Abbotsford Regional Hospital                                File photo

Abbotsford Regional Hospital File photo

Daughter of man charged in Abbotsford nurse attack says she warned hospital of danger

Jen Goodkey pleads for help and warns that her father is ‘very dangerous’ while in state of psychosis

The daughter of the man charged with assaulting a nurse with a dumbbell at Abbotsford Regional Hospital said she repeatedly warned health workers about the danger posed by her mentally ill father before Tuesday’s attack.

That assault left an Abbotsford nurse with a broken jaw, fracture cheek bone and other serious injuries. It also spurred a call for more protection for health care workers from potentially violent patients.

Jen Goodkey said her father, Neale Heath, had tried to kill his wife – Goodkey’s step-mother – last week and was in a state of psychosis and under the spell of delusions. She said she warned health officials last week, and worries that he might still be a danger if officials don’t take his mental illness seriously.

Police were called after the original attack, as were paramedics, after Heath suffered a seizure. He was taken to hospital, but his wife didn’t pursue charges because of Heath’s mental state. Goodkey says she believes her father also intended to harm her.

RELATED: ‘This should never have happened:’ BCNU president says attack on nurse was preventable

RELATED: Nurse suffers broken jaw in patient ‘ambush’ at Abbotsford hospital

While in hospital, Heath became violent again and was restrained, Goodkey said. She said she told several different health workers that they needed to be very careful around her father.

“I told them the he is very, very dangerous, that they needed to take him seriously.”

Goodkey said Heath grabbed his wife violently on a subsequent visit, but shortly after that incident, he was transferred to a medical unit on a different floor and restraints were removed. Goodkey said health workers were told that a dumbbell in his new room should be removed.

“They weren’t taking anybody seriously when we said how sick he is and how dangerous he is,” Goodkey said. “They had the restraints off and then early in the morning he attacked the nurse.”

A Fraser Health spokesperson has said that there is “security support available for one-on-one supervision of potentially violent patients,” and that a security officer was “nearby” at the time of Tuesday’s attack. The BC Nurses’ Union has called for more safety officers in hospitals and better training for those workers.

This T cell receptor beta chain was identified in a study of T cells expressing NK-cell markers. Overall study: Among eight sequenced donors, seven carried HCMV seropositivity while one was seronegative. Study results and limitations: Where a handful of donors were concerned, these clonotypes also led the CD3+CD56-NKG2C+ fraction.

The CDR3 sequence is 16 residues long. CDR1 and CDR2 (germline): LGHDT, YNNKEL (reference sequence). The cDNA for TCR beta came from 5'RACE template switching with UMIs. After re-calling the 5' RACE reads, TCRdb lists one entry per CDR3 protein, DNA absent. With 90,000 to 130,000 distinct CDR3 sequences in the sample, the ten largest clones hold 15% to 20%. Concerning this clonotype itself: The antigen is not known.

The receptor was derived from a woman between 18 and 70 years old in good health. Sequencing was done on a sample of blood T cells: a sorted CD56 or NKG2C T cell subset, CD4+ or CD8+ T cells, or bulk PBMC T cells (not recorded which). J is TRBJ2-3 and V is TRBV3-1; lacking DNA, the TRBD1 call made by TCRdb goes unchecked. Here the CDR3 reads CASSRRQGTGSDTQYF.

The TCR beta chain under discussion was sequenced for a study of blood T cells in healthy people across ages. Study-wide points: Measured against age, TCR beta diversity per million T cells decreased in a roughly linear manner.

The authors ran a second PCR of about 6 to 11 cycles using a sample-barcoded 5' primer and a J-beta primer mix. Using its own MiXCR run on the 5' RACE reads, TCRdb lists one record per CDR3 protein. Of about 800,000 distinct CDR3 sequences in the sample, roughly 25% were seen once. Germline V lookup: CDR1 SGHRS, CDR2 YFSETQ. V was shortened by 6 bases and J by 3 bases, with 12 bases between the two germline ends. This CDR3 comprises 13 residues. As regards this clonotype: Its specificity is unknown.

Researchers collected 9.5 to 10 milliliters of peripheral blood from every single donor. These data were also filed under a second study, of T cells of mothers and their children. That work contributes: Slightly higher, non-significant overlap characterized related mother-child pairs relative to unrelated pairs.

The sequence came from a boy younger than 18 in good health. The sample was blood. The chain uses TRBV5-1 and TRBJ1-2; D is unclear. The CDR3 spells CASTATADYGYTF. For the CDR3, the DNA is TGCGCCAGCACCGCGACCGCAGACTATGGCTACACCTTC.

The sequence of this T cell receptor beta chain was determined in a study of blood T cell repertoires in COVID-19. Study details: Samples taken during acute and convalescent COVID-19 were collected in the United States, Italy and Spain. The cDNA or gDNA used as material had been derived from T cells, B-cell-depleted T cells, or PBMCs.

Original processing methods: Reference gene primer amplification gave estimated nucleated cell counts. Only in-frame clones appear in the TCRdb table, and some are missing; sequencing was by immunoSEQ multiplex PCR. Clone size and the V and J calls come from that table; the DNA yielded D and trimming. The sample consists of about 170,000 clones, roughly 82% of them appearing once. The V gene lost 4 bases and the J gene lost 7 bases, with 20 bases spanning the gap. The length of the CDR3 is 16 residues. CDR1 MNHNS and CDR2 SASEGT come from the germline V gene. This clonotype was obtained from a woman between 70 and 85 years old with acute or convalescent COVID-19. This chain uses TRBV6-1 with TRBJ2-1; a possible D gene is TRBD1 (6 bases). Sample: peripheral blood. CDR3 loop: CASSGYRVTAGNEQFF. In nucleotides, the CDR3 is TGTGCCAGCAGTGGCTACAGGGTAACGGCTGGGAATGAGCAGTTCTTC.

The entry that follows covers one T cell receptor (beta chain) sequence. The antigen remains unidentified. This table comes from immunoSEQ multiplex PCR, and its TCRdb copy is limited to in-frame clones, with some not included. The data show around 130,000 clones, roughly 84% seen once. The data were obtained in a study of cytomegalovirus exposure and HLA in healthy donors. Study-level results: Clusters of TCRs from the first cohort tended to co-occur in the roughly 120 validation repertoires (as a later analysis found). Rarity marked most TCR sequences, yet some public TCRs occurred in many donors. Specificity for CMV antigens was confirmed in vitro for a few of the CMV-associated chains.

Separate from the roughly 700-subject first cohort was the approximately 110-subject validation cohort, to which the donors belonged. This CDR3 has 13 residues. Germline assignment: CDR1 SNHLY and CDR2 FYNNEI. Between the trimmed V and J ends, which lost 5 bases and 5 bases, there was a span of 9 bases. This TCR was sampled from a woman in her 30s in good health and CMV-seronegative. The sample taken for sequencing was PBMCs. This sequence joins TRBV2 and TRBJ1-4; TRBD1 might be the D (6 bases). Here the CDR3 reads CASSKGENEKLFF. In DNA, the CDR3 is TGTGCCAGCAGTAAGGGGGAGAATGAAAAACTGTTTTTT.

Goodkey, though, says that Tuesday’s attack came from an easing of restrictions on her father.

“If they would have listened and left those restraints on, that would never have happened,” she said.

Goodkey said a psychiatrist at the hospital expressed doubt to her over whether Heath was in fact schizophrenic. And after the attack she said she was told her father cleared his psychiatric evaluation.

But Goodkey said it’s clear her father is not mentally healthy. She says her father initially attacked her mother because God had “appointed him a prophet.” She said her father has previously been committed because of his mental state and had attacked her mother several decades ago while in a state of psychosis.

If Heath is released from custody without having his psychosis properly treated, Goodkey worries that her or her step-mother’s lives could be in danger.

Goodkey said she both wants her father to get the medical help he needs and for authorities to recognize the danger he poses without that assistance.

“He’s not well. He needs to be institutionalized or he will kill someone.”

Heath has been charged with aggravated assault. He is currently still at ARH, where he is being held under guard.

The News has asked Fraser Health for comment.

In an emailed statement to The News, Health Minister Adrian Dix said the province is working with unions and health authorities to make workplaces safer. He said Michael Marchbank, the former CEO of Fraser Health, wrote a report this summer that included recommendations on how to reduce workplace violence.